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Originally published November 28, 2009 at 11:05 PM | Page modified November 29, 2009 at 9:38 PM

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Nearly 2,300 fans in Tri-Cities line up for Sarah Palin's book-signing

This is Sarah Palin country, proudly conservative, and some 2,300 of the faithful lined up outside the Hastings bookstore here for her book-signing this afternoon.

Seattle Times staff reporter

RICHLAND — This is Sarah Palin country, proudly conservative, and some 2,300 of the faithful lined up outside the Hastings bookstore here for her book-signing this afternoon.

And even when up to 300 or so of them at the tail end of the line that snaked around the block were told that the former Alaska governor wasn't going to be able to sign their copies of "Going Rogue," most didn't mind.

Everybody in line called her "Sarah," just a regular American like themselves, they said.

"She stands for everything that America was built on," said Stacey Coordes, 39, in line with her husband, Brian Coordes, 45, a Pasco farmer. "I hope she's our next Reagan."

They were among those told they wouldn't be getting a book signed by Sen. John McCain's running mate in the 2008 presidential race.

But they had arrived at 11 a.m. today and figured they'd need luck to meet Palin. The hard-core fans began lining up at 10 a.m. Saturday, 26 hours before the promised noon-to-2 p.m. book signing.

They brought along lawn chairs, tents, propane-gas heaters, sleeping bags and blankets. In turn, Hastings kept its adjoining cafe open all night, and those needing to use a bathroom could ask a store clerk to walk them to the lavatory inside the closed store.

Some of those in line kept busy reading Palin's book. They pronounced it a wonderful book, even if some critics panned it — that would be, of course, liberal critics, they pointed out.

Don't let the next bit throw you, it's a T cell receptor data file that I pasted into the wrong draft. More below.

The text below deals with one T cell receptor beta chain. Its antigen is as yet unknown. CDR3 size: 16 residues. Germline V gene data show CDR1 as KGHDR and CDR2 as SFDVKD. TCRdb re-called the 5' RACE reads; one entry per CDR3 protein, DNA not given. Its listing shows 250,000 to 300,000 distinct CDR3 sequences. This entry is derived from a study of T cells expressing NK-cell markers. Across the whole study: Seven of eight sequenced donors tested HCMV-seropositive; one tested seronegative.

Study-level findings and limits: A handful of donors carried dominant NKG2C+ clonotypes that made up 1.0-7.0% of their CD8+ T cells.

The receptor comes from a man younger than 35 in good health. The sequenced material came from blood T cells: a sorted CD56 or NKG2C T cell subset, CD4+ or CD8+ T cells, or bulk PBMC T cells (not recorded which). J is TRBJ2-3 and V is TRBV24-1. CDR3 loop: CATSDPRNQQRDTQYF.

Libbie Fairchild, 31, of Richland, had gotten to page 100.

"She's an excellent writer," said Fairchild, who said she could relate to Palin being a working mother. Palin and Rush Limbaugh are about the only people she'd stand in line for, Fairchild said.

Fairchild, who has three children ages 1, 4 and 6, runs a photo portrait and events business with her husband, Damon.

Palin's critics, she said, "Made it out like she was not a good mom for not spending enough time with her kids." Well, Fairchild said, one big thing about being a good mom is to work if the family needs it. "I have to support my kids," she said.

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Over and over, the perceived liberal bias of the media, and pretty much anybody from Seattle, was brought up.

"They're afraid of her because she's right, and they're scared because she stands for everything they wish they could be," Fairchild said.

Said Debi Danielson, 54, of Yakima, about Palin: "She stands for what we stand for, which is greatly lacking in Seattle ... Only in Seattle can you come up with a government that has the idea that they know how to do everything."

Danielson was here with her husband, Dale, 55, a craftsman who works for the Bureau of Reclamation.

"The state should be chopped in half," Dale Danielson said about Eastside/Westside politics.

"Going Rogue" was released Nov. 17 and is a best-seller. Its publisher, HarperCollins, said it sold 700,000 copies in its first week. The publisher said it has 2.5 million copies in print.

Palin stayed longer at Hastings than the promised two hours, arriving half an hour early and leaving more than a half an hour later. You could only get two books signed; there were no personalized messages; and you couldn't bring a camera to the signing table.

This was the biggest book-signing event at Hastings, said Justin Cardenas, the store manager, and probably the biggest one ever in this town.

It was like a rock star had arrived in the Tri-Cities. Make that a country-music star.

The Palin entourage brought its own CD of country music, and that's what was heard throughout the bookstore.

The fans waited with their cameras for Palin's arrival. She came with her mother and father, Charles and Sally Heath, who are traveling with her on the tour as well as her baby son, Trig, and a host of relatives.

Palin spent Thanksgiving here with family, the area where her grandparents lived, and where both her parents attended school.

"Sarah! Sarah!" fans shouted, and Palin waved.

During the book signing, Palin's mom stood outside by one of the family cars, and kept Trig occupied. Fans posed with them and made baby noises at Trig.

There were no security types around, although local cops were stationed at the store, mostly looking bemused.

At the event, the media was kept away from Palin. Camera crews were allowed about 25 feet from the signing table. Palin's parents didn't mind talking to the news media, however.

It was a chilly but sunny day in the Tri-Cities.

At the end, those attending pronounced it a great event, even if they didn't get to meet Palin.

Said Robert Riley, 46, a Walla Walla farmer and rancher, "She's one of us."

Erik Lacitis: 206-464-2237 or elacitis@seattletimes.com

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